Using faces from Facebook

Student editors talk about using social networking sites as sources; experts say approach sites with caution

With deadline only two hours away, the staff of The Reflector, Mississippi State University's student newspaper, was at a crossroads.

A freshman student had been in a car accident, striking and killing a sophomore, and was charged with driving under the influence of alcohol. Unable to obtain her booking mug shot, the newspaper staff was considering running a photo of the charged student from Facebook is an online directory that connects people through social networks at schools. Students can post photos and profiles of themselves on the site, and the accused driver appeared to have done just that.

Editor in Chief Elizabeth Crisp thought the newsworthiness of the story merited running the photo, which she said would have given the coverage a hard-hitting personal element.

"I think it puts a face onto it," Crisp said. "It made it a little more real."

Frances McDavid, The Reflector's adviser, recommended the students consider the risks involved with running the photo.

News Editor Sara McAdory said the staff had two main worries: misidentification and copyright issues.

"We didn't want the wrong picture up there." McAdory said. "The issue was whether or not it was really the girl. We were pretty sure it was but you never know. People can post anything."

The other question, McDavid said, was who held the photo's copyright and would the paper's use of it constitute a "fair use."

With no clear answers available before deadline, Reflector staff said they decided not to publish the student's picture.

A different approach

When staff at The Miami Hurricane was faced with a similar situation they decided to run photos from Facebook.

In November, photos of several University of Miami students who indicated they went swimming in a campus lake ' an act forbidden by the university ' appeared on a fellow student's Facebook profile. Patricia Mazzei, Hurricane editor in chief, did not hesitate to run them, accompanied by the headline, "Caught on Facebook."

Mazzei said the staff considered the pros and cons of running potentially copyrighted material but decided "the story's importance outweighed any other risks."

"We thought it was newsworthy. It was a matter of public safety ' we've had two students drown [in the campus lake] before," she said.

Officials at Facebook disagreed, as evidenced by a letter their attorney, Chris Kelly, sent to Mazzei.

"The mere assertion that something is newsworthy does not invalidate the copyright," Kelly said.

The letter stated that The Hurricane had no right to publish the material from Facebook and must immediately remove it from their Web site. Hurricane editors had not complied with the request as of early December.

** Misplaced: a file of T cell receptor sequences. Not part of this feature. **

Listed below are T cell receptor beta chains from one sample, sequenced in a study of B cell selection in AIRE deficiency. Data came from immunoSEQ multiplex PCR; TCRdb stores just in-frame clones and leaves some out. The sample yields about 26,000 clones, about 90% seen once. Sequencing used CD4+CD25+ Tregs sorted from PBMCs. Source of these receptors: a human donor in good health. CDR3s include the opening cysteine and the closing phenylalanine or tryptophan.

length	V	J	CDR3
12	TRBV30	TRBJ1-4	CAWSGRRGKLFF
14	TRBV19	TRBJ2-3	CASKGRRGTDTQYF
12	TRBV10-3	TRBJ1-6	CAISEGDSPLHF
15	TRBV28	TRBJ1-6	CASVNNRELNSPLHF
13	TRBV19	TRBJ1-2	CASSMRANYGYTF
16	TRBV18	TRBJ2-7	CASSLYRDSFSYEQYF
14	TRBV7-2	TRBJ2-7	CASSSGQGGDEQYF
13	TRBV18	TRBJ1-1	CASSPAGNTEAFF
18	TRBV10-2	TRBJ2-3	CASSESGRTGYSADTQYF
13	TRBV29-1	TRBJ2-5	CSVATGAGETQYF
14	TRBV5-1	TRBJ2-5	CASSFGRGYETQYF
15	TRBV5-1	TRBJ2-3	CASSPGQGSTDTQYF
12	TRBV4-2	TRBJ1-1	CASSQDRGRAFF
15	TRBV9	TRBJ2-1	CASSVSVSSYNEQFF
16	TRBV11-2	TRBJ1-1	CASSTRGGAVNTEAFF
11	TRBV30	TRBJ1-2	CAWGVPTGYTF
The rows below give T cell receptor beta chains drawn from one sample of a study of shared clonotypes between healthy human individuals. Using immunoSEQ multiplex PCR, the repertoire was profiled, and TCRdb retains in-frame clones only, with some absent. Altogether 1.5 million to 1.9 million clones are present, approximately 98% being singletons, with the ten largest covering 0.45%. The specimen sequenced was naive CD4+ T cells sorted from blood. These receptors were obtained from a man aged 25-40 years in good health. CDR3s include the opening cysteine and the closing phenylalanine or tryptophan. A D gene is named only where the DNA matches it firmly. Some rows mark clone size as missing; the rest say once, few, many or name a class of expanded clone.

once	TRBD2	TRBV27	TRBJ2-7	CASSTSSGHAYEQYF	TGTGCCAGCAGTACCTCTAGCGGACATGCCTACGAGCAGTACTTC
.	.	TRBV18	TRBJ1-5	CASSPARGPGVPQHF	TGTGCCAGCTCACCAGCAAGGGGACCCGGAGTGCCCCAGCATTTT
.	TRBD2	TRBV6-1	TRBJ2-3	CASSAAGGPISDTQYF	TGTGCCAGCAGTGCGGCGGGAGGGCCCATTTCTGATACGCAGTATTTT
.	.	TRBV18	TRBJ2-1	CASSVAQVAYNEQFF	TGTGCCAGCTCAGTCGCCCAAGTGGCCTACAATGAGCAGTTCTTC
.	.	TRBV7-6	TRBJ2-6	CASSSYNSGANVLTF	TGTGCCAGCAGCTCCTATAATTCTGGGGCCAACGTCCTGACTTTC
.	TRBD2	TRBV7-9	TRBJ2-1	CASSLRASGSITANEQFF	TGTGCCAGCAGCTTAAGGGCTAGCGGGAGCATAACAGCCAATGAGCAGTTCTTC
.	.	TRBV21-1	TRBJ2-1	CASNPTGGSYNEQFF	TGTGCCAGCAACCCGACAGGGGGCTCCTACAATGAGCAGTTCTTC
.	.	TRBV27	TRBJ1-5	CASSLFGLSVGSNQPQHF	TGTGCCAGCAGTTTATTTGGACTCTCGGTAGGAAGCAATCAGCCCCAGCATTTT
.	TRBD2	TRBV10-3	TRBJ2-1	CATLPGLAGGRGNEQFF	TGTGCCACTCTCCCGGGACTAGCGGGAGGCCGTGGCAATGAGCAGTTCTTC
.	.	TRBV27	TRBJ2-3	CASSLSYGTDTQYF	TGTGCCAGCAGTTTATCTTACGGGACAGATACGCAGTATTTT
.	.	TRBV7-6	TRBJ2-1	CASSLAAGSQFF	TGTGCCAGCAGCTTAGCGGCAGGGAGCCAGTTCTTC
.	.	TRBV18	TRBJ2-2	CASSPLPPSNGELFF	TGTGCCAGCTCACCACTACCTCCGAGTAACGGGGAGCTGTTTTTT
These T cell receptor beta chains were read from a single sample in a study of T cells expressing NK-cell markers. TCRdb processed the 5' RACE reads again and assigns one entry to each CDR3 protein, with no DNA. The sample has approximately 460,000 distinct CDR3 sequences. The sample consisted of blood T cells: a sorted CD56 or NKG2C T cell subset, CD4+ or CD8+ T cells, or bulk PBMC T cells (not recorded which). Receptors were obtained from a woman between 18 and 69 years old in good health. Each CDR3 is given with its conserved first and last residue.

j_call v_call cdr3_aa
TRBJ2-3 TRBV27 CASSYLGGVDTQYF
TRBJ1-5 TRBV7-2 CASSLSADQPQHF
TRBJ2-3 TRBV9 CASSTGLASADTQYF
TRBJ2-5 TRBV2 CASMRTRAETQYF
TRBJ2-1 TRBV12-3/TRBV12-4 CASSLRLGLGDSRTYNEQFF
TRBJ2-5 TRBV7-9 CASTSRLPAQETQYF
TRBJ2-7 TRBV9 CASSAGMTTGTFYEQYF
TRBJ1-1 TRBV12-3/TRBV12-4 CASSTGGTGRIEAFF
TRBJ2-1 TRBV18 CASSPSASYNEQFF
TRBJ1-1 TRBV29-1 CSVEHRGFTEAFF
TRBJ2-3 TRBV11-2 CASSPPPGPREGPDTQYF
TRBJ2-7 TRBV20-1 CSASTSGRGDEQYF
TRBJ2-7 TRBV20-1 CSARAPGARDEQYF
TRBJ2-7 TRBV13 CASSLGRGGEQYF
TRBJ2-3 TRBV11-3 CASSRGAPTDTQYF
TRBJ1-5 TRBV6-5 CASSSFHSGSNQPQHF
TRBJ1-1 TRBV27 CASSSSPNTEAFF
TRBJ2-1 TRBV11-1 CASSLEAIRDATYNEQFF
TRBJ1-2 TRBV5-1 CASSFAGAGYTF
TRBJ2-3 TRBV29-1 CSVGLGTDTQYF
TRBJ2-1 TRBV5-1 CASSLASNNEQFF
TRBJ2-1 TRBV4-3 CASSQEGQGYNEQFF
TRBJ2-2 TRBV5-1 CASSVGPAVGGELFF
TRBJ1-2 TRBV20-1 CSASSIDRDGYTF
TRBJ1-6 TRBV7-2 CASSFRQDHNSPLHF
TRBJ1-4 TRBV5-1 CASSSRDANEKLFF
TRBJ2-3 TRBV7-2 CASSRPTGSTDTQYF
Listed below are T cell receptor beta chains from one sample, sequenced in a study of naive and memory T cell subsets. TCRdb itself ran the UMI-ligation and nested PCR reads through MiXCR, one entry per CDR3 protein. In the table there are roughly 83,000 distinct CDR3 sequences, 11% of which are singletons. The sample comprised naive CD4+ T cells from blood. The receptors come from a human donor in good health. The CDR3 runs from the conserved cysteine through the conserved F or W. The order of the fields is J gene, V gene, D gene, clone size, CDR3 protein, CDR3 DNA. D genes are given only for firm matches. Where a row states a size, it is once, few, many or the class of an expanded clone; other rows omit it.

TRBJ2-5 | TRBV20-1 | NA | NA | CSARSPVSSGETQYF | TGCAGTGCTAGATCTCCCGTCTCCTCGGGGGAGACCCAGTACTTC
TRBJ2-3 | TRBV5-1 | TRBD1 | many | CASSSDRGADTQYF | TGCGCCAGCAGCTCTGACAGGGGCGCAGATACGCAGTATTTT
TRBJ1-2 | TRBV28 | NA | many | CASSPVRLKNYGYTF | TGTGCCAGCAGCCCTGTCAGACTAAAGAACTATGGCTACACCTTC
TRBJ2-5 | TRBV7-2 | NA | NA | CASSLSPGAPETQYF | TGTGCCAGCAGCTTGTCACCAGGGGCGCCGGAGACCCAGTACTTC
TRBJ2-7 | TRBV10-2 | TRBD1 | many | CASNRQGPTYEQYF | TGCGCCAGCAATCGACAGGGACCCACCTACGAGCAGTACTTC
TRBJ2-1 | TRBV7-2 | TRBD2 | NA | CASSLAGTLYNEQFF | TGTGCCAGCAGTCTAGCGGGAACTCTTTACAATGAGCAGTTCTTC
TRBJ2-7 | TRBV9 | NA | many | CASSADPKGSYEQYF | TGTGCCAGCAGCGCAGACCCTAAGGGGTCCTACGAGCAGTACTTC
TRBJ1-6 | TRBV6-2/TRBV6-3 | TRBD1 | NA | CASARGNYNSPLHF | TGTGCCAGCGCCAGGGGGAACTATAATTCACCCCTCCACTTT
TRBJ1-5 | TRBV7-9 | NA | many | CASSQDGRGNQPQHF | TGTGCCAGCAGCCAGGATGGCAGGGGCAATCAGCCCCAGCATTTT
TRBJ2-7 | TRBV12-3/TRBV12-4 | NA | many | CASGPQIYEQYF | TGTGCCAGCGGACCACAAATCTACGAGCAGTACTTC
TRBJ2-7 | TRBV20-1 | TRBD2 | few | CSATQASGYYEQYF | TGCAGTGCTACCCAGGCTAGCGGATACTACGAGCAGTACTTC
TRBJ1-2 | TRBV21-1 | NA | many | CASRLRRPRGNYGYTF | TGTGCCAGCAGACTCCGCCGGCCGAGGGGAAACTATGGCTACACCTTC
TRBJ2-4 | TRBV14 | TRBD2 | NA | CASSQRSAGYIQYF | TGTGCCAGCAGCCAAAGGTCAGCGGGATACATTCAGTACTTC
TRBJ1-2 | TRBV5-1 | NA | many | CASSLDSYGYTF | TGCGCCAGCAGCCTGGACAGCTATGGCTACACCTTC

Facebook also objected to The Hurricane's decision to tag the photos and profiles taken from their site with "Courtesy of," which Kelly said implied that Facebook supported or endorsed the article.

Mazzei said the paper ran a follow-up article in its next issue clarifying that Facebook had nothing to do with the story.

In addition, Kelly said the use of the material violated the copyright interests of Facebook and the user who posted the photos, as well as the privacy interest of those in the photos. It also constituted a breach of Facebook's terms of service, which all users agree to when becoming a member of the Web site.

Kelly said he is confident his client would be successful in a lawsuit against The Hurricane, citing Facebook's copyright interest in the overall look and feel of their Web site. But he said filing a claim is not necessarily the route Facebook plans on taking.

Mark Goodman, executive director of the Student Press Law Center, said it is doubtful Facebook's claims based on its own copyright would hold up in court.

"I think it unlikely that a court would find the use of an image of a Web page that is accessible to thousands of people, for illustration of a story about the controversial activity depicted on that Web page, an infringement of Facebook's copyright," Goodman said. "This seems like a pretty clear 'fair use' to me."

Copyright issues

However, even in a newsworthy situation, printing a photo taken from a social networking Web site could violate the copyright of the owner of the photo, said Dona Gilliam, a professor at James Madison University and an attorney who specializes in entertainment law and intellectual property law, including copyright and multimedia.

"The pictures put up on the Web are owned by the person who took them," Gilliam said, "and that person maintains copyright for life plus 70 years."

Gilliam said it is better to err on the side of caution unless the rightful owner of the picture can be asked permission to use it. She added even that can be tricky when Facebook, or similar sites like and, are involved because "there is no way to know who put it there."

"Just because people upload things doesn't mean they give consent for use [of their copyrighted work]," Gilliam said. Since 1989 all original works are copyrighted whether they have a copyright notice or not, Gilliam said.

But there are some instances where permission may not be necessary because using the copyrighted image would be a "fair use."

Facebook in the newsroom

The Reflector and The Hurricane are not the only collegiate newspapers using Web sites like Facebook as a resource in the newsroom.

"It's an invaluable tool," said Amber Corrin, editor in chief at West Virginia University's The Daily Athenaeum. "It's like any other piece of technology ' you wonder how you got along without it before."

Corrin said her reporters use Facebook only as a way to find sources. The Web site makes finding sources infinitely easier for reporters, she said, but The Daily Athenaeum would never publish a photo from the site or take any posted information as fact.

"That's pretty questionable," Corrin said of running Facebook photos. "It's not credible enough to use for anything other than sourcing."

David Cross, editor of The Lantern, Ohio State University's daily newspaper, said he agreed that social networking Web sites are a good way to find sources.

Cross said The Lantern used Facebook to find sources for the paper's stories on Julie Popovich, a part-time Ohio State student who disappeared earlier this year from a campus-area bar. Even though Popovich was not listed in the school's student directory, Cross said Lantern staff members were able to find her friends and subsequently who she was with the night of her disappearance using her profile on Facebook.